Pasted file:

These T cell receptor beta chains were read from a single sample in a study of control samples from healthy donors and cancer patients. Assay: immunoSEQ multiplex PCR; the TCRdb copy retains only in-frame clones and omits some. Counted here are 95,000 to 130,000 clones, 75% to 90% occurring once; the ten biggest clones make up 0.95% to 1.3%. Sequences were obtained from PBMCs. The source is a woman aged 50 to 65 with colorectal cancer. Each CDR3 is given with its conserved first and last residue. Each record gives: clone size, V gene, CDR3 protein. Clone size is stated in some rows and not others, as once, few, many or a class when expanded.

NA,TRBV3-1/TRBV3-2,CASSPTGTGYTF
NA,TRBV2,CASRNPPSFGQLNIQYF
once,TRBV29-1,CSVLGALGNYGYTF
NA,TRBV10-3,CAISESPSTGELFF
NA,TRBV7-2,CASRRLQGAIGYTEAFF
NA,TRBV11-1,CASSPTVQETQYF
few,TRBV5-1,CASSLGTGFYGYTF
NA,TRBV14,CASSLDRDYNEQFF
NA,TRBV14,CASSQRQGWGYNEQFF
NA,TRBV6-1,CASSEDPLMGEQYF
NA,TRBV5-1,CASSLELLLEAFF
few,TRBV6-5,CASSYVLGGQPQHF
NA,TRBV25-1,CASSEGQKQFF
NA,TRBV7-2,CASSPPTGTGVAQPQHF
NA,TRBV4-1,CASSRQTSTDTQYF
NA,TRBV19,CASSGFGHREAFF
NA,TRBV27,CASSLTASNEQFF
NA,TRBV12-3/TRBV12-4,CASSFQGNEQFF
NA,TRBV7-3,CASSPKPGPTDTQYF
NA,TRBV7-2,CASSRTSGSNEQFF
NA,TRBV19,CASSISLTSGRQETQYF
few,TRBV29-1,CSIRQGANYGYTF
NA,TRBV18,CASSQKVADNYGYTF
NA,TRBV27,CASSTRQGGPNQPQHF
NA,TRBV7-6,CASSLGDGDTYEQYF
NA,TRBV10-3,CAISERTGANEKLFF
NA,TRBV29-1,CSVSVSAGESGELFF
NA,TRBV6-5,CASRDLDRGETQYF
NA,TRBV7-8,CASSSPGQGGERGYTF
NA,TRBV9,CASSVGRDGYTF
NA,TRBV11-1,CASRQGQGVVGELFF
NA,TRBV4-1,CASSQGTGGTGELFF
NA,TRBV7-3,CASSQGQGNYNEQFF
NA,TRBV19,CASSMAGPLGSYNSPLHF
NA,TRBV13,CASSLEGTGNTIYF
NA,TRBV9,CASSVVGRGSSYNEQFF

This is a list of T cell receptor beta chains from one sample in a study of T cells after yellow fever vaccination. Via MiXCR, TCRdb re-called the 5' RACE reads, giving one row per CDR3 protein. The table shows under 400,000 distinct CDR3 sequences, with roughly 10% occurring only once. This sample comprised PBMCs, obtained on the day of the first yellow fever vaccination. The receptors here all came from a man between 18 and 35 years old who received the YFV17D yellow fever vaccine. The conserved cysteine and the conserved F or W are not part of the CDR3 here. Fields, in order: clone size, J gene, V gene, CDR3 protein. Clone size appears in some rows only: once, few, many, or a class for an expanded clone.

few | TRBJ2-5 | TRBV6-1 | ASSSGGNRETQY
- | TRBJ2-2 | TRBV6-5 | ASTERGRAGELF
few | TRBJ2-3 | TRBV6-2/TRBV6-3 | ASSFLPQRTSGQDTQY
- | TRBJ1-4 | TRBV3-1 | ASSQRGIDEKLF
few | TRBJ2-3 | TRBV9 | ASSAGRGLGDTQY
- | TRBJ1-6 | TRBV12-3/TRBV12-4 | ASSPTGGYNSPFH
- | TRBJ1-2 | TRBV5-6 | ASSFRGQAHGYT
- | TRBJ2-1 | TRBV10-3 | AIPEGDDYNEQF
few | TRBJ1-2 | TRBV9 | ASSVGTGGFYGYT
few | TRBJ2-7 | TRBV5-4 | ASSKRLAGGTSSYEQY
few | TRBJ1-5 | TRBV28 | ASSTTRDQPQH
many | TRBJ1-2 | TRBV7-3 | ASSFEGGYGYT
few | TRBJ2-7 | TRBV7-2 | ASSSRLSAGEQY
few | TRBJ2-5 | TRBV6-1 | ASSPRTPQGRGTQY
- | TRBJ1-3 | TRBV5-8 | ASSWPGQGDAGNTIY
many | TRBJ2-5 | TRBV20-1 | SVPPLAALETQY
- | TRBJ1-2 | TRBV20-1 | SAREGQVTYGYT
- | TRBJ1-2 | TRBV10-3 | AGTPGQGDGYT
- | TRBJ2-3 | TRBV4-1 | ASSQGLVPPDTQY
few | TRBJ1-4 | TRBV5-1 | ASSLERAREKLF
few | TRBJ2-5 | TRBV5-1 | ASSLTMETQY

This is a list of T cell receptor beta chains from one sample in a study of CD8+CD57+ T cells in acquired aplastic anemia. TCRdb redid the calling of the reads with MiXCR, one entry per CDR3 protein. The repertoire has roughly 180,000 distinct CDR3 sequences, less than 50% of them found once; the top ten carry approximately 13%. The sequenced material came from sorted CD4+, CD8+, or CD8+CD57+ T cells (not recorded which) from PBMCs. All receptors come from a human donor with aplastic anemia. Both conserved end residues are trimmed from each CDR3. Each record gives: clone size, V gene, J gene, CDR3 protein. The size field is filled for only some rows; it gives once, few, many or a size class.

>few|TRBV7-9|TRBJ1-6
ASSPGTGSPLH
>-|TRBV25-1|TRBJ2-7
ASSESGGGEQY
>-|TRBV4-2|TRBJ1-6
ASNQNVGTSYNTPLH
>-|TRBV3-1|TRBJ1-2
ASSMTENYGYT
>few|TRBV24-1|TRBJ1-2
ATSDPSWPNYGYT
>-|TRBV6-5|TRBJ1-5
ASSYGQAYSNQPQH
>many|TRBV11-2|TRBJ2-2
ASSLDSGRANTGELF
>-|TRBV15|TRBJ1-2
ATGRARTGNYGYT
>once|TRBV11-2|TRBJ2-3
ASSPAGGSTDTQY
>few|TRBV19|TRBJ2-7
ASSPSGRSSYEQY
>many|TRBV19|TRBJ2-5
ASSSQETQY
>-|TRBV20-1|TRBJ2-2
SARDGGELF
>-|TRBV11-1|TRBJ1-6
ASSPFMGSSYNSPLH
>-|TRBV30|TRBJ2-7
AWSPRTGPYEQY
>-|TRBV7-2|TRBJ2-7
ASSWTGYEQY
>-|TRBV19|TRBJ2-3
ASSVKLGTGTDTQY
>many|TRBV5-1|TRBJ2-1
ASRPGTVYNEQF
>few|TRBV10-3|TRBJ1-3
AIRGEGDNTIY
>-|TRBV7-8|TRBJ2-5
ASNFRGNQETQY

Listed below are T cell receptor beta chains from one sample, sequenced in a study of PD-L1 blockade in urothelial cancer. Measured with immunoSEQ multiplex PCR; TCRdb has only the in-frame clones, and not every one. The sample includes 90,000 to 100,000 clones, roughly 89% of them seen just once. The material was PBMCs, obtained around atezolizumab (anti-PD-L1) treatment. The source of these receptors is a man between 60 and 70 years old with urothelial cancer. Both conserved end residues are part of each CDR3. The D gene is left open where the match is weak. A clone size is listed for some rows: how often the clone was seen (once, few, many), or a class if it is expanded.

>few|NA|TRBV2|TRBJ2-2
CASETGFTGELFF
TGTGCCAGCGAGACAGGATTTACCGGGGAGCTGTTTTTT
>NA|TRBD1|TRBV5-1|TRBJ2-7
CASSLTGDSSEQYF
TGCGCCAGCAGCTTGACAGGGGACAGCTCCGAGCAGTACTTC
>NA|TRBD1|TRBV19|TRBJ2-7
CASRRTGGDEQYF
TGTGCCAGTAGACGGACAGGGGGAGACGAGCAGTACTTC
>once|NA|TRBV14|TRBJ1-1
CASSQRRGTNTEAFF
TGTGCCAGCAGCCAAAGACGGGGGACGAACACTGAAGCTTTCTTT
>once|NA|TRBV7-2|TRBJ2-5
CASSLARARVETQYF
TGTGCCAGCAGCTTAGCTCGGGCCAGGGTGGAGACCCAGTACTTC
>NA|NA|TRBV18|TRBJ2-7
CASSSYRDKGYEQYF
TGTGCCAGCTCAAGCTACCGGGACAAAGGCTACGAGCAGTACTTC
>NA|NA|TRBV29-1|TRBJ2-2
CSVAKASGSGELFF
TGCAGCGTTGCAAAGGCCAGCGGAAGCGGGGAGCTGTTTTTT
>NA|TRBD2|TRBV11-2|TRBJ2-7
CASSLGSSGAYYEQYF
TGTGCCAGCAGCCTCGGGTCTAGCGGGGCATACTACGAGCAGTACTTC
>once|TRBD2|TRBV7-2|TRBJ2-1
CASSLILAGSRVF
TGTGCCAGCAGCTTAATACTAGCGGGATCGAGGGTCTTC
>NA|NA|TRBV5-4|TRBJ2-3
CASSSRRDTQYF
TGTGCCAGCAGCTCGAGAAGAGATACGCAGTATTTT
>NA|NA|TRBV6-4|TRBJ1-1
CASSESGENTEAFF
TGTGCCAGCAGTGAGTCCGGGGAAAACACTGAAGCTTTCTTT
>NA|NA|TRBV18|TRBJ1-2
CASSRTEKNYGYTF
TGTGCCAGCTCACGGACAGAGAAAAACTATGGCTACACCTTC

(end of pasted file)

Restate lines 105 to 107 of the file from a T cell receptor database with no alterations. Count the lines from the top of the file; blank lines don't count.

TGCGCCAGCAGCTTGACAGGGGACAGCTCCGAGCAGTACTTC
>NA|TRBD1|TRBV19|TRBJ2-7
CASRRTGGDEQYF